Dover Publications: The Quintessential Trade Paperback

Dover Publications reprint of Edith Diehl’s “Bookbinding: Its Background and Technique. I’ve used it heavily since 1988.

A recent piece from the NY Times Magazine, “As Everything Else Changes, My Dover Paperbacks Hold Up”, reminded me how much I love my Dover books. From the perspective of a book conservator, Dover made the best paperbacks I know of, combining physical durability, pleasant tactility and legibility.

The Dover sales pitch, on the back cover of every book, is no lie. “A Dover Edition Designed for Years of Use!  We have made every effort to make this the best book possible. Our paper is opaque, with minimal show-through; it will not discolor or become brittle with age. Pages are sewn in signatures, in the method traditionally used for the best books, and will not drop out, as often happens with paperbacks held together with glue. Books open flat for easy reference. The binding will not crack or split. This is a permanent book.” In addition to being very well made, Dover books were always very reasonably priced. What’s not to like?

The textblock of my “Bookbinding” is in good physical condition, though the surface pH of the leaves is around 4.5. The spine is becoming concave, due to 32 years of very hard use, but the sewing is completely intact. The covering material, consisting of three layers, is also in good condition. There are only a few detached areas on the spine, some delamination, and tension/compression creasing. The spine glue is still surprisingly flexible. Dover books were always well printed, with nicely chosen paper for reproducing illustrations. The book has a pleasing solidity, reminiscent of a phone book. It is not a book that needs careful handling.

At the beginning of my career, this book was read, reread, abused, annotated, and weighted the book open with a bar of steel while I bound my own books following Diehl’s instructions. While the book repair section is quite dated, the binding information is still solid. My students always get a copy of her calm and detailed checklist of what to do in the flurry of covering a full leather book (pp. 208-209).  I like the Dover reprint so much, I’ve never been tempted to buy the original two volume first edition, or the Hacker Art Books reprint.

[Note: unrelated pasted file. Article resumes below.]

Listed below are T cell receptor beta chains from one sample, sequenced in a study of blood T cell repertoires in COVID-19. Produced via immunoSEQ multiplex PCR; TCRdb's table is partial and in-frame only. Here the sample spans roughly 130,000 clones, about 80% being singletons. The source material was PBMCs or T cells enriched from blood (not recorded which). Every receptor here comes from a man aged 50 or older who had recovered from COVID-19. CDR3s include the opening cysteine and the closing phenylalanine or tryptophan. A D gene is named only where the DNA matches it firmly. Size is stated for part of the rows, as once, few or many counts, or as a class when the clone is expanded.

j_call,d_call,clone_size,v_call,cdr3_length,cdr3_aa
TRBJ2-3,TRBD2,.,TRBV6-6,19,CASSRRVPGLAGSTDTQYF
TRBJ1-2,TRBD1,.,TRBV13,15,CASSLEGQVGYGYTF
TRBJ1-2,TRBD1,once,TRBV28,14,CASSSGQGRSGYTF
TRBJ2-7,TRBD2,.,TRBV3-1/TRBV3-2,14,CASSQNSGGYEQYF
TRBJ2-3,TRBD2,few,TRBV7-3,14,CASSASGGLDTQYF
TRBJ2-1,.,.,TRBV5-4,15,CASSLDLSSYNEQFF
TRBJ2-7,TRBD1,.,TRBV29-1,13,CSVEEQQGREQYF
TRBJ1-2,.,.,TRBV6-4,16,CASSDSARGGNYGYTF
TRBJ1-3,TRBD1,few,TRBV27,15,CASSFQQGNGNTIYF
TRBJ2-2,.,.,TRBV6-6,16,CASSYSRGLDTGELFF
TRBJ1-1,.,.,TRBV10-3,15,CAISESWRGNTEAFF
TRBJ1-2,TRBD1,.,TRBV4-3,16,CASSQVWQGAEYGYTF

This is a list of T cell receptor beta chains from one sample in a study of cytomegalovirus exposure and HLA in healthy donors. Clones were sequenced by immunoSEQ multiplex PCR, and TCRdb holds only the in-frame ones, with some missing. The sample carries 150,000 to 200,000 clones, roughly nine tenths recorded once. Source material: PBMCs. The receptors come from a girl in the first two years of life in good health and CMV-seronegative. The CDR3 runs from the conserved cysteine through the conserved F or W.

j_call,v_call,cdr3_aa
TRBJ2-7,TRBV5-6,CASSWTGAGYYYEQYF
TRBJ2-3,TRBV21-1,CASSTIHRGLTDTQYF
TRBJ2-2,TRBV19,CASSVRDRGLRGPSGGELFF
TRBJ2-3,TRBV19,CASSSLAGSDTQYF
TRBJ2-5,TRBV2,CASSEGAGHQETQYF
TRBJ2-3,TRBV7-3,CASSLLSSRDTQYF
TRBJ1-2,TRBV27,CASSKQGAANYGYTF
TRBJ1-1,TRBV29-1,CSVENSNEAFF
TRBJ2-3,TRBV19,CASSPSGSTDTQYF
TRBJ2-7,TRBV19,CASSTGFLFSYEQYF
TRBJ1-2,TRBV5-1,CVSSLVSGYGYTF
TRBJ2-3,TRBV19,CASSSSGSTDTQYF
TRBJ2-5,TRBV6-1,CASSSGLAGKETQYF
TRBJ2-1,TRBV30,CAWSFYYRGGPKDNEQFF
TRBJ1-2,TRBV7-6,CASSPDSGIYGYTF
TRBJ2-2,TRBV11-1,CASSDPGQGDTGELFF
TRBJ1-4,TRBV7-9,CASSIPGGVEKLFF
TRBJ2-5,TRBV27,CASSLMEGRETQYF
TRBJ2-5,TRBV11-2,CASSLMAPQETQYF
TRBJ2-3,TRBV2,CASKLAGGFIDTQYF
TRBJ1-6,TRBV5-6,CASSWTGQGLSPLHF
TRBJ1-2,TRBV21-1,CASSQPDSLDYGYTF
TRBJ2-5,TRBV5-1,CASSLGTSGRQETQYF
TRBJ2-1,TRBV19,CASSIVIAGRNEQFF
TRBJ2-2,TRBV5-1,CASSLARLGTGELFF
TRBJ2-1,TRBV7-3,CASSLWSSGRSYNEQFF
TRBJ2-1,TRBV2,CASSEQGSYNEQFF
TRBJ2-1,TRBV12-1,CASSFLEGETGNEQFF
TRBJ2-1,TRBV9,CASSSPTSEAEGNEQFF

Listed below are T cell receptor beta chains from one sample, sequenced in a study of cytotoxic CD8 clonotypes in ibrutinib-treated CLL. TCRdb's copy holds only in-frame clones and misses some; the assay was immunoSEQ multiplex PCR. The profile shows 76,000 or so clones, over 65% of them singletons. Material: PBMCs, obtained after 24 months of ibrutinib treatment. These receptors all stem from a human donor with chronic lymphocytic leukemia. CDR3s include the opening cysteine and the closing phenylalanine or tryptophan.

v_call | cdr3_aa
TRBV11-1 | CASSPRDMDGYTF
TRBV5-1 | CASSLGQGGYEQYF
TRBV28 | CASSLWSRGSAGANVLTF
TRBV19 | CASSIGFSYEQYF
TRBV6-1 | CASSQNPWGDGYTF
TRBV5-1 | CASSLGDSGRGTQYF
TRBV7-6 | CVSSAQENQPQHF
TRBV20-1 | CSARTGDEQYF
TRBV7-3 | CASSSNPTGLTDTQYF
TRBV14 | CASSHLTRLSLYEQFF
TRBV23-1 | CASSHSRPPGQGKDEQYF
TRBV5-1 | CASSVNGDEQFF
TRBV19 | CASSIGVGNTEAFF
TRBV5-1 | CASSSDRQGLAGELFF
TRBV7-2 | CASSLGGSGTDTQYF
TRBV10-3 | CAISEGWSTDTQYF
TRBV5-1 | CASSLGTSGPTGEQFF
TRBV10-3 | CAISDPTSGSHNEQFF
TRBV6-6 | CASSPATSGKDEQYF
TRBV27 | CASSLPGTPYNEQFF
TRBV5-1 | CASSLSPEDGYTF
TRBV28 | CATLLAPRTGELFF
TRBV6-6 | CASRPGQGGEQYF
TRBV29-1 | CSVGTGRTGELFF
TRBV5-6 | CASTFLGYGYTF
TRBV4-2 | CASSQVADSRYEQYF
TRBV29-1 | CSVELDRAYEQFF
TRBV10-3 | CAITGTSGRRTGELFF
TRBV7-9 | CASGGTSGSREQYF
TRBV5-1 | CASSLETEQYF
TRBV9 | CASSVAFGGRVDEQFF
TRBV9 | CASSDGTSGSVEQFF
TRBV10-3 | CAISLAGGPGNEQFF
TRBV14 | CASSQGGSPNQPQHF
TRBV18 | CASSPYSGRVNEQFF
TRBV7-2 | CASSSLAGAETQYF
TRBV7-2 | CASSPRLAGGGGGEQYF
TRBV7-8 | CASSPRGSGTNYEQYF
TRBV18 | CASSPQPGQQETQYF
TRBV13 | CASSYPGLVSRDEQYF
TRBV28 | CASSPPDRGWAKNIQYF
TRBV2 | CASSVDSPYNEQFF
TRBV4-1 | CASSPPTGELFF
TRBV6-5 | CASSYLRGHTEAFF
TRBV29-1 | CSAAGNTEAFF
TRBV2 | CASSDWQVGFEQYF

It is great the Times published a piece about book structure for the general public. As the author notes, the current worldwide instability may drive us to look for more permanent things in our lives, and re-appreciate them. A bit of hope found in a Dover paperback?


Edith Diehl. Bookbinding: Its Background and Technique. New York: Dover Publications, Inc., 1980.  Reprint, orig. 1946.


UPDATED 6 OCT 2020: Corrected title from “… Mass Market Paperback” to “… Trade Paperback” in the title. Thanks to Ann’s comment below!

A Few Random Thoughts on 19th Century Books and Machines

Starting in the mid 20th century, many book conservators and proto-conservators rallied around the now common premise that it is the material make-up and structure of books, and not just the surface decoration that needs to be studied and conserved.  So it seems somewhat ironic that most of the recent research/ interest in 19th century cloth case bindings focuses on– you guessed it– surface decoration and famous designers.

For those who think the structure of 19th century cloth case structures are all the same, I urge you to look again. They document the most radical change in book structure during the past 12 centuries.  They dramatically evolve to become the ideal structure for fabrication by machinery.  In fact, the machinery itself is of interest, beginning almost contemporaneously with the Luddite Rebellion of 1811-12.  Interpreting how the machines evolved, were used, were maintained and affected labor is virtually unresearched.  I fear many of these machines gone- sold for scrap.  Similarly, a friend of mine recalled seeing mountains of smashed linotype machines left for trash in the 1970’s along the West Side Highway in NYC.

The structure of cloth cased books, and boarded books, preceded mechanization and was originally done by hand.  Around 1820, the only machine used in cloth binding was a rolling machine to replace hand beaters, but by the 1880’s about the only operation done by hand was the final casing in. I almost always find it interesting to look at machines, speculating about how they functioned and appreciating their aesthetics.

In some respects, the Espresso Book Machine could be considered the quintessence of bookbinding machines. It can print, bind, cover and trim a “library quality paperback” in about 4 minutes, with humans only needed to clear the occasional paper jam in the high speed printer.

Now we just need a reading machine to replace the outdated human interface….